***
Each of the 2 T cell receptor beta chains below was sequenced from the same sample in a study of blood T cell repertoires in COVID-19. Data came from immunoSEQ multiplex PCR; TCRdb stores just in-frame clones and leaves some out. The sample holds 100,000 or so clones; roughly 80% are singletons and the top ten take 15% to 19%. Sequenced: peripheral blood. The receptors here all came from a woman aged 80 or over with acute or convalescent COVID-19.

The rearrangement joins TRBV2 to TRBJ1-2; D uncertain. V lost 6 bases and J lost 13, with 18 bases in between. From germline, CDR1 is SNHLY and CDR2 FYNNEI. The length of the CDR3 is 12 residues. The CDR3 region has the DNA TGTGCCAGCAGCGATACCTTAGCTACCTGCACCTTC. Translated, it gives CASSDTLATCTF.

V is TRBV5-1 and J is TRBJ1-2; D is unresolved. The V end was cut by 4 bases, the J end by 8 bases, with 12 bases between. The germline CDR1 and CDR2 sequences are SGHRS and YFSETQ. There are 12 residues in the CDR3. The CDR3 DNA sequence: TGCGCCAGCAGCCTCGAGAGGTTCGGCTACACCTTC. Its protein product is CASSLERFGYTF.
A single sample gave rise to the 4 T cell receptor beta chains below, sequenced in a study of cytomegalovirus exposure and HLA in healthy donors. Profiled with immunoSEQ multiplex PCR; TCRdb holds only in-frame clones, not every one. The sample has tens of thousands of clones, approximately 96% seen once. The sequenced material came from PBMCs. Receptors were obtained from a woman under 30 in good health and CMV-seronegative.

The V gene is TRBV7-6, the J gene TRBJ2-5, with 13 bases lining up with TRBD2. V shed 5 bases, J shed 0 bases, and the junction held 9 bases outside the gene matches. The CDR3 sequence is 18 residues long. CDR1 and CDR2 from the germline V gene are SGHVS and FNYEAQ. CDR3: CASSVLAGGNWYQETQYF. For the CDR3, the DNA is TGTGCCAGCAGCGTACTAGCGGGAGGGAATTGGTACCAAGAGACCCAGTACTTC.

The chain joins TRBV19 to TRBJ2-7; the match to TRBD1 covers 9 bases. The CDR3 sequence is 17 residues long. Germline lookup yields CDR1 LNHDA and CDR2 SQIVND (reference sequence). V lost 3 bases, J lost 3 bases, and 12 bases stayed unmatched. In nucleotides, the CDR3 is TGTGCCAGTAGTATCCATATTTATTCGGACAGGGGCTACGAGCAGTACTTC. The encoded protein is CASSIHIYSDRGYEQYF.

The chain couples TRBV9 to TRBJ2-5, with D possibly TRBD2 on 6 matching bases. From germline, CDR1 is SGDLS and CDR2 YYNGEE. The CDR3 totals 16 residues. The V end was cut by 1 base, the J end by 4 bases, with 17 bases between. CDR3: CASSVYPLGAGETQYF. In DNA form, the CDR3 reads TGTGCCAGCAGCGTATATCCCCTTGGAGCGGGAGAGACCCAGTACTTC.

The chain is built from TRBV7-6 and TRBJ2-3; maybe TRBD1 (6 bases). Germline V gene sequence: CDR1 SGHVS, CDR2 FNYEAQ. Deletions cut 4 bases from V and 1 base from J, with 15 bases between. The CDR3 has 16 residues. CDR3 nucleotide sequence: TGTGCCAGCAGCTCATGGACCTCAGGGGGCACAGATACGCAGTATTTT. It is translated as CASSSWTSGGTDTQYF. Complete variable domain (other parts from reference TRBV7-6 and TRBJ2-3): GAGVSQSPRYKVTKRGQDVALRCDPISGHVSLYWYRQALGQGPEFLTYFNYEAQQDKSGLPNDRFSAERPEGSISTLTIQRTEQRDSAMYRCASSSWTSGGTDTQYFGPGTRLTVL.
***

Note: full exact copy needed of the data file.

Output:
Each of the 2 T cell receptor beta chains below was sequenced from the same sample in a study of blood T cell repertoires in COVID-19. Data came from immunoSEQ multiplex PCR; TCRdb stores just in-frame clones and leaves some out. The sample holds 100,000 or so clones; roughly 80% are singletons and the top ten take 15% to 19%. Sequenced: peripheral blood. The receptors here all came from a woman aged 80 or over with acute or convalescent COVID-19.

The rearrangement joins TRBV2 to TRBJ1-2; D uncertain. V lost 6 bases and J lost 13, with 18 bases in between. From germline, CDR1 is SNHLY and CDR2 FYNNEI. The length of the CDR3 is 12 residues. The CDR3 region has the DNA TGTGCCAGCAGCGATACCTTAGCTACCTGCACCTTC. Translated, it gives CASSDTLATCTF.

V is TRBV5-1 and J is TRBJ1-2; D is unresolved. The V end was cut by 4 bases, the J end by 8 bases, with 12 bases between. The germline CDR1 and CDR2 sequences are SGHRS and YFSETQ. There are 12 residues in the CDR3. The CDR3 DNA sequence: TGCGCCAGCAGCCTCGAGAGGTTCGGCTACACCTTC. Its protein product is CASSLERFGYTF.
A single sample gave rise to the 4 T cell receptor beta chains below, sequenced in a study of cytomegalovirus exposure and HLA in healthy donors. Profiled with immunoSEQ multiplex PCR; TCRdb holds only in-frame clones, not every one. The sample has tens of thousands of clones, approximately 96% seen once. The sequenced material came from PBMCs. Receptors were obtained from a woman under 30 in good health and CMV-seronegative.

The V gene is TRBV7-6, the J gene TRBJ2-5, with 13 bases lining up with TRBD2. V shed 5 bases, J shed 0 bases, and the junction held 9 bases outside the gene matches. The CDR3 sequence is 18 residues long. CDR1 and CDR2 from the germline V gene are SGHVS and FNYEAQ. CDR3: CASSVLAGGNWYQETQYF. For the CDR3, the DNA is TGTGCCAGCAGCGTACTAGCGGGAGGGAATTGGTACCAAGAGACCCAGTACTTC.

The chain joins TRBV19 to TRBJ2-7; the match to TRBD1 covers 9 bases. The CDR3 sequence is 17 residues long. Germline lookup yields CDR1 LNHDA and CDR2 SQIVND (reference sequence). V lost 3 bases, J lost 3 bases, and 12 bases stayed unmatched. In nucleotides, the CDR3 is TGTGCCAGTAGTATCCATATTTATTCGGACAGGGGCTACGAGCAGTACTTC. The encoded protein is CASSIHIYSDRGYEQYF.

The chain couples TRBV9 to TRBJ2-5, with D possibly TRBD2 on 6 matching bases. From germline, CDR1 is SGDLS and CDR2 YYNGEE. The CDR3 totals 16 residues. The V end was cut by 1 base, the J end by 4 bases, with 17 bases between. CDR3: CASSVYPLGAGETQYF. In DNA form, the CDR3 reads TGTGCCAGCAGCGTATATCCCCTTGGAGCGGGAGAGACCCAGTACTTC.

The chain is built from TRBV7-6 and TRBJ2-3; maybe TRBD1 (6 bases). Germline V gene sequence: CDR1 SGHVS, CDR2 FNYEAQ. Deletions cut 4 bases from V and 1 base from J, with 15 bases between. The CDR3 has 16 residues. CDR3 nucleotide sequence: TGTGCCAGCAGCTCATGGACCTCAGGGGGCACAGATACGCAGTATTTT. It is translated as CASSSWTSGGTDTQYF. Complete variable domain (other parts from reference TRBV7-6 and TRBJ2-3): GAGVSQSPRYKVTKRGQDVALRCDPISGHVSLYWYRQALGQGPEFLTYFNYEAQQDKSGLPNDRFSAERPEGSISTLTIQRTEQRDSAMYRCASSSWTSGGTDTQYFGPGTRLTVL.